Of course, a substantial portion (perhaps 1/3 or more) of the total N contained in grain corn plus crop residue (‘stover’) and roots is returned to the soil after harvest. That reduces the net amount of N used in growing the crop. However, all of that N is needed to grow the crop, even if a substantial amount is credited back to soil afterwards.

Note that this is not simply a case of crediting the N in non-harvested parts of the crop in year one as input for year two. For if that was the case, we’d need less N fertilizer for corn when grown after corn than after soybeans – the latter producing much less residue. In reality, it’s the reverse, with less N needed for corn after soybeans. This is a standard consideration with most public N recommendations for growing corn.

The agronomic research literature has plenty of papers on efforts to estimate the amount of N to be supplied by decaying (or ‘mineralized’) soil organic matter and crop residues, and I’ll make no pretense to understand it all nor to summarize it here. However, this information is critically important if farmers and their advisors are to more accurately know how much N will be available from these sources for our current crop – and how much has to be provided by added fertilizer ingredients.

Pre-side-dress soil nitrogen testing (PSNT) is offered as a means for estimating plant-available nitrogen amounts in June in Ontario and nearby states, but I find agronomists to be cautious in its use. There can be major variability in the readings, both spatially and from week to week – as well as in interpreting the results.

Among the public sources of recommendation, as of 2023, there is no adjustment for soil organic matter content in Ontario or the seven states to the west/southwest. Cornell University in New York State provides very detailed recommendations of soil supply for both drained and undrained land for each of more than 600 named soils in the state (available here), but no makes no adjustment for differences in SOM within each soil class.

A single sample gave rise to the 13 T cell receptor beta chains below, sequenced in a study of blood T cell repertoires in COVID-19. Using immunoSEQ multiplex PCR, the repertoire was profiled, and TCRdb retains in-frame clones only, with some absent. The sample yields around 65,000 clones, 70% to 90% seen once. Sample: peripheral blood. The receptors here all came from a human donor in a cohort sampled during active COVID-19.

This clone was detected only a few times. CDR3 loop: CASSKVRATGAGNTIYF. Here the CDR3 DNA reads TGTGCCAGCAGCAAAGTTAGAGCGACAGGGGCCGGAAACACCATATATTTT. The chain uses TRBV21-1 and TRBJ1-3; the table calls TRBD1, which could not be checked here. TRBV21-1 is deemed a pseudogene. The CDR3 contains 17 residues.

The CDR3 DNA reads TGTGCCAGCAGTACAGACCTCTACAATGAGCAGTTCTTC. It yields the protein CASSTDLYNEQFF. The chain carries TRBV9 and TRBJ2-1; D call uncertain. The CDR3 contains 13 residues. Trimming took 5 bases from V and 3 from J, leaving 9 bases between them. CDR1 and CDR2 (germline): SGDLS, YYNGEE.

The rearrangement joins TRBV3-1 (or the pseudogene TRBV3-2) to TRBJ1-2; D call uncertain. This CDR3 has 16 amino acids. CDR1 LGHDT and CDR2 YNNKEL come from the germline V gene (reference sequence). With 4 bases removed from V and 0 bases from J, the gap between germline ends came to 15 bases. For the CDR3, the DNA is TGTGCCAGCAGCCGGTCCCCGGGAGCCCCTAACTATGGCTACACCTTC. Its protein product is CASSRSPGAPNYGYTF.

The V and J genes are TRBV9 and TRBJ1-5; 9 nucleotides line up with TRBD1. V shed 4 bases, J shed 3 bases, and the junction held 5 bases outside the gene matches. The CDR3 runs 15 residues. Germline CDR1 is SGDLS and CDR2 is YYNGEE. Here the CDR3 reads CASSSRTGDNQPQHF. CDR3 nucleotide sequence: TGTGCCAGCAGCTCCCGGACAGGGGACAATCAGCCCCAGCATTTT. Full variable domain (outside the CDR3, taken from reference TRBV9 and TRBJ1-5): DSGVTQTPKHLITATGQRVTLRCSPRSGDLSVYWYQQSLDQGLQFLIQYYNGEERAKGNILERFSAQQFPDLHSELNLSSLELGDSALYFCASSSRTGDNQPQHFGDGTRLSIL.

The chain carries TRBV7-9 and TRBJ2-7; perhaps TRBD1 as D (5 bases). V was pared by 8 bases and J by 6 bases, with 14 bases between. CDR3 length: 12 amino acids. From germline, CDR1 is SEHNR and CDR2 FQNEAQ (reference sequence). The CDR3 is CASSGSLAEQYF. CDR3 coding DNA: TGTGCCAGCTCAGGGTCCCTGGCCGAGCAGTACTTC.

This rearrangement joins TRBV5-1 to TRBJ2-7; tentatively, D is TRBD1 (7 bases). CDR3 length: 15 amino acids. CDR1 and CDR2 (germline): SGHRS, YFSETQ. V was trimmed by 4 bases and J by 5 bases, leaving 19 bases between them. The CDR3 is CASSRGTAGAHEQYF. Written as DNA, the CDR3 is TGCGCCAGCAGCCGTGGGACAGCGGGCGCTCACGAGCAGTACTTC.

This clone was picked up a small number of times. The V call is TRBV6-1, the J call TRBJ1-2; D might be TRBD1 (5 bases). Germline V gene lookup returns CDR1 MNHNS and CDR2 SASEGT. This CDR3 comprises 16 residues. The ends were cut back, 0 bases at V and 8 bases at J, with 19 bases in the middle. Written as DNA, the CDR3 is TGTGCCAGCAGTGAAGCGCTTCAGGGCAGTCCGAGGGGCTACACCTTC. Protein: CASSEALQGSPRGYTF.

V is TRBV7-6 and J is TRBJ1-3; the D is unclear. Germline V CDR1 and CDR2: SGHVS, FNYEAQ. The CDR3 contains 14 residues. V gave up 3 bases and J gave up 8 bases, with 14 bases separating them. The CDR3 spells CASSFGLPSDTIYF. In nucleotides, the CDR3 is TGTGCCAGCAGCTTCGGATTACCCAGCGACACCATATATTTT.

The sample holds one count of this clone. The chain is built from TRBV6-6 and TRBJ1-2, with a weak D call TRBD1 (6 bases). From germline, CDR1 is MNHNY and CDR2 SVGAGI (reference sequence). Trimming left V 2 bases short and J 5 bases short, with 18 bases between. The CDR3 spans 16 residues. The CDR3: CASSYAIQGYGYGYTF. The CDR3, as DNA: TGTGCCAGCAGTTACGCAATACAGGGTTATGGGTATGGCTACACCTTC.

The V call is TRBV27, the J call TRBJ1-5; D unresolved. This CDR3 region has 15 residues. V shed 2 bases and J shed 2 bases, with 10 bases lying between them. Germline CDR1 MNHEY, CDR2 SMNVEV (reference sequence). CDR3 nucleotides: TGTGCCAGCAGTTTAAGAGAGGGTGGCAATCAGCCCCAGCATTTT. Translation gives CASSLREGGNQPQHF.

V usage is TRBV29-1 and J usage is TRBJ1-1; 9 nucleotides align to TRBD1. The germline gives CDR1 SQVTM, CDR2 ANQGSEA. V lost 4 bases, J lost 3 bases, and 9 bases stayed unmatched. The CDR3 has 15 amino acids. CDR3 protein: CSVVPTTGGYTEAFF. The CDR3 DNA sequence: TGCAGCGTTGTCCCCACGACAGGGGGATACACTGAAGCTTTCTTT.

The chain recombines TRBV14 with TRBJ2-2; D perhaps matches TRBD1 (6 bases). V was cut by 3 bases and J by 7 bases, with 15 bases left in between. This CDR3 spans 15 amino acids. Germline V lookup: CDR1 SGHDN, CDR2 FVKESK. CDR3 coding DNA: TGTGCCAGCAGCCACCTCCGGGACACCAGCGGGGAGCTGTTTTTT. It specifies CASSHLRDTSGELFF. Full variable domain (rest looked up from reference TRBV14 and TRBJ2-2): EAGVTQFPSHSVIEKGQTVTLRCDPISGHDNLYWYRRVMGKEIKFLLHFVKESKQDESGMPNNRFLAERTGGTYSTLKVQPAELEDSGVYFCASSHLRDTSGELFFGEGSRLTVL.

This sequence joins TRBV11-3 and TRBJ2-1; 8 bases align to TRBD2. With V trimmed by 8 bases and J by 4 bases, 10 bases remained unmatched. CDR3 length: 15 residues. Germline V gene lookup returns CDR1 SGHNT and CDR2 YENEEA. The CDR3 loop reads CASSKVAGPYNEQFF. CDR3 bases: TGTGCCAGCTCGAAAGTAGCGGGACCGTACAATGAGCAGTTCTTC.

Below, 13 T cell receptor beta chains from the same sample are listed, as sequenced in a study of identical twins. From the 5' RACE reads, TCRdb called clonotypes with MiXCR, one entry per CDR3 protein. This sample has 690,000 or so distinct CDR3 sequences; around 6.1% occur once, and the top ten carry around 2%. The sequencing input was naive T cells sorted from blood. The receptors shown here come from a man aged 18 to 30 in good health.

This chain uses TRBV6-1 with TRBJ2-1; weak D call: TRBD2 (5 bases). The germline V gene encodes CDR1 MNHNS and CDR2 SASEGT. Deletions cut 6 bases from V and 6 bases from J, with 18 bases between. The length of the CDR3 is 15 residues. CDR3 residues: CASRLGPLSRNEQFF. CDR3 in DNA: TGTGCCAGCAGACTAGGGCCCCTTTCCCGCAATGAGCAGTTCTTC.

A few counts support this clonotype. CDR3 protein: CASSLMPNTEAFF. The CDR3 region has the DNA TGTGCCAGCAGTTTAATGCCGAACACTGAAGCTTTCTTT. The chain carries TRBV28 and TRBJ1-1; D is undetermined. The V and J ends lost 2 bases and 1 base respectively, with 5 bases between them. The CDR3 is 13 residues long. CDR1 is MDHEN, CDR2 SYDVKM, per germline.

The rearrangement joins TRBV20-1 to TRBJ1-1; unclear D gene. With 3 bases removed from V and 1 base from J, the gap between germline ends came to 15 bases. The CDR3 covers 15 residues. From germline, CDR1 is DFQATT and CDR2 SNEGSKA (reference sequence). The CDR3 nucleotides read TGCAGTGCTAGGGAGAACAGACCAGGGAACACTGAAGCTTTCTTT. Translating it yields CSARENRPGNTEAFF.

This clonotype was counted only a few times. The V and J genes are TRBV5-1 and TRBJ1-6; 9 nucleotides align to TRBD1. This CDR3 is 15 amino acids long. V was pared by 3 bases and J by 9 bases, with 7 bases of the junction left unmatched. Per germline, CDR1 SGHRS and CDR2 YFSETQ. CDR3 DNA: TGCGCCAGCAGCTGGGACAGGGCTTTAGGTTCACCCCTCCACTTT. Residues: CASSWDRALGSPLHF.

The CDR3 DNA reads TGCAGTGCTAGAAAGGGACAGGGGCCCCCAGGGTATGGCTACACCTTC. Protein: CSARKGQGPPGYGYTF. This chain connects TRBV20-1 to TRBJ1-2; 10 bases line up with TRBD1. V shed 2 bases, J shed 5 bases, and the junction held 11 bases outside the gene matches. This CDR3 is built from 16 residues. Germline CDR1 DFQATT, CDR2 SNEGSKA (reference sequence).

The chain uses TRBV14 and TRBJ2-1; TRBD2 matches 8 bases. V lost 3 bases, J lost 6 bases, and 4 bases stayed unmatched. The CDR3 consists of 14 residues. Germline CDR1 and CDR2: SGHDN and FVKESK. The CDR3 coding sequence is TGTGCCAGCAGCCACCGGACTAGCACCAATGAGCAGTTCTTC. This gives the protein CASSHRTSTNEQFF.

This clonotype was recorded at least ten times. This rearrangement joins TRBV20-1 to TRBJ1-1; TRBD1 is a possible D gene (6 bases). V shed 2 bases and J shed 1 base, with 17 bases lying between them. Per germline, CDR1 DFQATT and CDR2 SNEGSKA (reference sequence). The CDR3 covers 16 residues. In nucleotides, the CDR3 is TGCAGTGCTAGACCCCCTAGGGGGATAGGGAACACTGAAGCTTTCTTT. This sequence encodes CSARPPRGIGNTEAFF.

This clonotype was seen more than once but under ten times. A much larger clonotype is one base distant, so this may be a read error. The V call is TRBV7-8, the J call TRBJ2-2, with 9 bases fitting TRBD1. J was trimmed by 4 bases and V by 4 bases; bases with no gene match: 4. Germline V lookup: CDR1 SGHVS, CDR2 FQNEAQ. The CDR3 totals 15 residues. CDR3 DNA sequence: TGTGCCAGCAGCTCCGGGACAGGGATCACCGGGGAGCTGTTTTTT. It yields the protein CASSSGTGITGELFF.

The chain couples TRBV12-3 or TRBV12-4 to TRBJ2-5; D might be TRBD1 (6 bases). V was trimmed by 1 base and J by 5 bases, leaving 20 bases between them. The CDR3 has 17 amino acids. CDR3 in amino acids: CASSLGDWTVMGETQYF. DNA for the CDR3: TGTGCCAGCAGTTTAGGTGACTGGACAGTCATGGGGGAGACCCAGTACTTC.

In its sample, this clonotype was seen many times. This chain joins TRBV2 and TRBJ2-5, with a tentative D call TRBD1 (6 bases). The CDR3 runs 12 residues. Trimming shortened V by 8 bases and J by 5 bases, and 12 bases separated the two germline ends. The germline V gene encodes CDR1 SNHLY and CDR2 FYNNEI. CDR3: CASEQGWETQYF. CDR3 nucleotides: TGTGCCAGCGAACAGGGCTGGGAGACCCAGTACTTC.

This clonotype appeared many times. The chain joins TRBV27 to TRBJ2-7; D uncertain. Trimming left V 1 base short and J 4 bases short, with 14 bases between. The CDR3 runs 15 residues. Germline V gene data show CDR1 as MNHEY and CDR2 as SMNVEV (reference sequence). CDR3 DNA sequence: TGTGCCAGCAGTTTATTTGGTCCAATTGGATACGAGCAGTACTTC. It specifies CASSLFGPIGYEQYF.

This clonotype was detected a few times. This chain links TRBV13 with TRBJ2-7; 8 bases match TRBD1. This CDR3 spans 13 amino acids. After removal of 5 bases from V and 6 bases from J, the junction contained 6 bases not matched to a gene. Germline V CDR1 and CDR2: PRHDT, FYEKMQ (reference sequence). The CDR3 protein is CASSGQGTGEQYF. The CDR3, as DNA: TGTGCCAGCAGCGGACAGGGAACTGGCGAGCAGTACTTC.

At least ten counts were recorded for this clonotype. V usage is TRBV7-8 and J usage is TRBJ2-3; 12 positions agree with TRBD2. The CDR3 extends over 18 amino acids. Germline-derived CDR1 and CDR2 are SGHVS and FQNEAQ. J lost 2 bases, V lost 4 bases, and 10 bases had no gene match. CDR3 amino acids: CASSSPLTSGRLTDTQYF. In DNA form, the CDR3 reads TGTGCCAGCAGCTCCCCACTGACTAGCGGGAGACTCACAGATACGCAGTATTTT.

Greg Stewart has recently introduced an adjustment for differences in soil organic matter in his “Maizex N Tracker” calculator (available as a download here). This is a modified version of the version one of the OMAFRA N calculator described above. Greg’s adjustment is about 12 pounds/acre removed from, or added to, the recommended N application rate for every 1% increase, or decrease, in soil organic matter content.

For a much larger SOM effect, you can check this on-line calculator from Pennsylvania State University (PSU). For our farm’s loam soil (~40% sand, 20% clay) and no cover crops, the calculator says that N need increases by 117 pounds per acre with a decrease in top-soil SOM from 3% to 2%. (PSU cautions that the calculator is still under development. More on the PSU corn N program here.)

I’ll add one more issue – the need/opportunity to adjust the seasonal nitrogen application rate for annual differences in expected yield. In practice, this means adjusting the amount of nitrogen fertilizer to be applied in a late split application (early to mid July) according to the accumulated rainfall to date.

Fortunately, for our farm located near the Elora Research Station with a similar loamy soil, I have the results of an MSc thesis completed recently by Caleb Niemeyer at U of Guelph to use as a guide (available here).